The class I was in was about resurrection, and I had to admit, I didn’t think I believed in it.  What I do believe in is transcendence.  I know how to be bigger.  I can almost always sit or kneel and close my eyes and be bigger.

I walked by a long plate glass window and even with the glare I could see there was a huge screen of floating pink flower petals behind the man in the suit.  The man in the suit looked at me, smiled, waved me to come in.  I was like, no.

I turned the corner and there were at least four more guys in suits, all young, beautiful men in suits, which is something I don’t mind looking at at all, it is no trouble, and two more of them invited me in, and I looked away.  I stopped once I was past and wondered why I had not gone in.  I felt like I should stop and say, “I don’t have any money,” as the whole thing was so lavish and I was not about to buy anything they were selling.

I turned around and went back, each suited man greeted me, one gave me a booklet and explained this was a “multisensory experience,” I went inside, around a corner past the flower petal screen, the first man approved of me changing my mind.

Each little station inside, it was quite dark, soft black.  At each station a beautiful, well-shaven man looked into my eyes and told me, in a pearl voice, the honorable act I was about to engage in.  And I stopped to look over into pools of water full of rose petals, when you bent over, the water knew, and parted, and a beautiful fact about the special roses, grown only in a certain town in France, used for perfume appeared.  A pool of jasmine petals was on the other side.

I moved my hand through beams of light that played notes, making a chord like the chord of the perfume, with all those notes.  I looked at a bunch of clear plastic squares hung up in a neat pattern, no one explained that one to me.  Finally the last suited man told me to walk up and lean into a cutout of a perfume bottle and smell.  Ah, there was the smelling, they saved that for last, of course.

When I thought of the rent on that space, and the cost of the suits, and the men, it was clearer to me where my money spent on perfume goes.  It was equally upsetting and great.  What is a scent without mysticism?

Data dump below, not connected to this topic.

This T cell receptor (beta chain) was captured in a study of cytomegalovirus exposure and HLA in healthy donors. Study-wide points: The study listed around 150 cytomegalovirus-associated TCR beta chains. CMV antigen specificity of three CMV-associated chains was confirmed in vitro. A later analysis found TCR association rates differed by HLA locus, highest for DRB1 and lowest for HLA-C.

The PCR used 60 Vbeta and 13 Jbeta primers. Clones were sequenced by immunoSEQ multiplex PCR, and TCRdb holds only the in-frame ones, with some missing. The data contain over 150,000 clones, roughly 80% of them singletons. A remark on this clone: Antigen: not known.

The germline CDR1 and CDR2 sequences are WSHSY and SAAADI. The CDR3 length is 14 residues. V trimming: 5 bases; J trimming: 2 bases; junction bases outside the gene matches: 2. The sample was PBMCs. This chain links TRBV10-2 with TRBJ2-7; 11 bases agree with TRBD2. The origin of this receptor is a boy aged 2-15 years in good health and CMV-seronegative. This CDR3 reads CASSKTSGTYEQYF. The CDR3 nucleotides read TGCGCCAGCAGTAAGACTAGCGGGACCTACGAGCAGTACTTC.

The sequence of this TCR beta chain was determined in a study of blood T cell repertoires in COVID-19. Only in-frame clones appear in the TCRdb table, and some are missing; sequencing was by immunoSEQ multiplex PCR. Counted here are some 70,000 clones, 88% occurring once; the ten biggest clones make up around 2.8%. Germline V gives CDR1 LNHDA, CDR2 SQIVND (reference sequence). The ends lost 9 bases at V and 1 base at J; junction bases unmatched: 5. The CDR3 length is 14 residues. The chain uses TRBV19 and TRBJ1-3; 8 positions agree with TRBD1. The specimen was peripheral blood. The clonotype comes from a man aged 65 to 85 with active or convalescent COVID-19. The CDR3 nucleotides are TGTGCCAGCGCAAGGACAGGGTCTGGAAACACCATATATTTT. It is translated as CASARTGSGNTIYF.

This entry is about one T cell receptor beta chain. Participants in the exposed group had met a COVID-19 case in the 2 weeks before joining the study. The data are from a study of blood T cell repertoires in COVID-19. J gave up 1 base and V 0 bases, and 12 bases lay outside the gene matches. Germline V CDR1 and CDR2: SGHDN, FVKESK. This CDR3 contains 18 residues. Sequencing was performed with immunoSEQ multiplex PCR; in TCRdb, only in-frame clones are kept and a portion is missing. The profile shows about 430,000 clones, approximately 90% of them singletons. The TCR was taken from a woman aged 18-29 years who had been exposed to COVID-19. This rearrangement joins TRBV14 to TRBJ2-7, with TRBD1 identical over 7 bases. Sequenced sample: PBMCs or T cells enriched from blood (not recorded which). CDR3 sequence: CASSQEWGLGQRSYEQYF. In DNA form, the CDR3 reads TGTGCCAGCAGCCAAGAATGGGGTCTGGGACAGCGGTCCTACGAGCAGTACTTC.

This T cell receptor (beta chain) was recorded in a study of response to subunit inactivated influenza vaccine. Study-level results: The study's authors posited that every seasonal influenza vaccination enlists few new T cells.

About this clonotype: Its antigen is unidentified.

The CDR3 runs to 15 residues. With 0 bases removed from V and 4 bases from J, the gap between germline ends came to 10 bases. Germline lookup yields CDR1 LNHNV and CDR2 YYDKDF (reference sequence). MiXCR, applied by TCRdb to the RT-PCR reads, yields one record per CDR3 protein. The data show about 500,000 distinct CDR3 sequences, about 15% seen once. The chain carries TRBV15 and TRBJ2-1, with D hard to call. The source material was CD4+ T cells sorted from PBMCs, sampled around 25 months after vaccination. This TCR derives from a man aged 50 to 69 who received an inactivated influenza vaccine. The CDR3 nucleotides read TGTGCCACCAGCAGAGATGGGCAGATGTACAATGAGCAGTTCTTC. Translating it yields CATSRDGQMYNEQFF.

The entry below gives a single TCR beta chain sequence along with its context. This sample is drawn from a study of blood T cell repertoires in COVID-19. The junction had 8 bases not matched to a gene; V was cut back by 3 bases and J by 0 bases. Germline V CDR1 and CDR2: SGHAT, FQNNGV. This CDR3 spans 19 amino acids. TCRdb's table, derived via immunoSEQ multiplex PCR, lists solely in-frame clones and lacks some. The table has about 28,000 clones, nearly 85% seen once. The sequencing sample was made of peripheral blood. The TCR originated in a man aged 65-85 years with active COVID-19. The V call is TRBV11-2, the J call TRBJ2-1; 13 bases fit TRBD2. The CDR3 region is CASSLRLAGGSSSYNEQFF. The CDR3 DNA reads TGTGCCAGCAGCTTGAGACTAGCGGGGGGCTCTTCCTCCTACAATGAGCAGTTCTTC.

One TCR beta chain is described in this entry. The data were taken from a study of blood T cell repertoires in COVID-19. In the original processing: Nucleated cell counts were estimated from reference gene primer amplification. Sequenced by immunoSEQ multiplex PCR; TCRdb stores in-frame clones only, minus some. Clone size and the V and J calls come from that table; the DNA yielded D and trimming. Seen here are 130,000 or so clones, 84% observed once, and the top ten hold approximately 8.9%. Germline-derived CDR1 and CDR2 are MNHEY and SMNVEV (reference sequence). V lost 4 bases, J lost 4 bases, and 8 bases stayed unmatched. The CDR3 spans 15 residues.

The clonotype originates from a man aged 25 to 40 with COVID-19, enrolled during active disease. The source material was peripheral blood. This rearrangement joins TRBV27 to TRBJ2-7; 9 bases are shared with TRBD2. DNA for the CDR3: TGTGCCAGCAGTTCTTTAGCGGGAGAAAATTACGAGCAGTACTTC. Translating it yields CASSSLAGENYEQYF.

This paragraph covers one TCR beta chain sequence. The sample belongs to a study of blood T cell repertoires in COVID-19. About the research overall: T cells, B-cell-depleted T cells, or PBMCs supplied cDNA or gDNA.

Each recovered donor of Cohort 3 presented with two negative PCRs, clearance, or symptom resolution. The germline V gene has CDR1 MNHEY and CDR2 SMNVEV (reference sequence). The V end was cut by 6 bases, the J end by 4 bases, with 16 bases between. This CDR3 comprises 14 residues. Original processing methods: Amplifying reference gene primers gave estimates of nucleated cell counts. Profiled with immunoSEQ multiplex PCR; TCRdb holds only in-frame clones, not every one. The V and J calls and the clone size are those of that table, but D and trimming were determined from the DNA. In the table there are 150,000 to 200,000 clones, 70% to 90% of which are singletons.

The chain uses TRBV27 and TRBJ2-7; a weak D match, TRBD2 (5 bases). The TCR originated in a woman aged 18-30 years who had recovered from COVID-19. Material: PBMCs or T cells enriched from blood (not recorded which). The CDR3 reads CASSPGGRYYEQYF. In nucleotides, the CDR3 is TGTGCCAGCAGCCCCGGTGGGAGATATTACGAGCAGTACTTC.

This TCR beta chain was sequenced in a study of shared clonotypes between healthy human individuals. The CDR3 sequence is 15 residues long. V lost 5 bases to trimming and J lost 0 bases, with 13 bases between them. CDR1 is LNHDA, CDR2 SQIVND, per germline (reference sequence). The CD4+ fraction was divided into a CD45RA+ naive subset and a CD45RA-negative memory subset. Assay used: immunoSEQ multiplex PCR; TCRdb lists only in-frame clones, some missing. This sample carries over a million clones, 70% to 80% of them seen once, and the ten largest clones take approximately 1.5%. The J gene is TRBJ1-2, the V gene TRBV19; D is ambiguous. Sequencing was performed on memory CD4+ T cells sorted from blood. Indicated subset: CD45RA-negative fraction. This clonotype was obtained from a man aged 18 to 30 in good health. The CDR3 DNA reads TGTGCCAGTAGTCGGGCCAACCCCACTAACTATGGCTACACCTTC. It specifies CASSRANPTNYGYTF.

Church the next week, I thought of a few other things I believe in: submission.  To your fate, that is, what is happening and not happening to you now, to ideas bigger than you, to pain, to forgiveness.

I went to Williamsburg for this lecture on the prison system.  Williamsburg is one of those “cool” parts of Brooklyn that I do not live in.  The volume of young people and cute restaurants exhausted me.  I went into the theater for the lecture, and sat next to a long red rope hanging from the ceiling.

The talking about prisons included liberal bemoaning “the real criminals,” an old woman jumping up and demanding we speak about police violence (at her age I will let her say whatever, but it was boring), and us all congratulating each other for being such eager to pay taxes, open minded people.

People who all love the idea of living next door to, say, a convicted sex offender.  Or paying higher taxes in this already wicked expensive city.

A white guy asked about how not to be scared for the girls in prison he was working with, and five people jumped in and explained why he shouldn’t be scared of people who are in prison, or have been in prison, in fact, I was incarcerated, they look just like you and me.  A man who has been making regular trips to Rikers is, you know, not afraid of people in prison, but they heard what they expected to hear.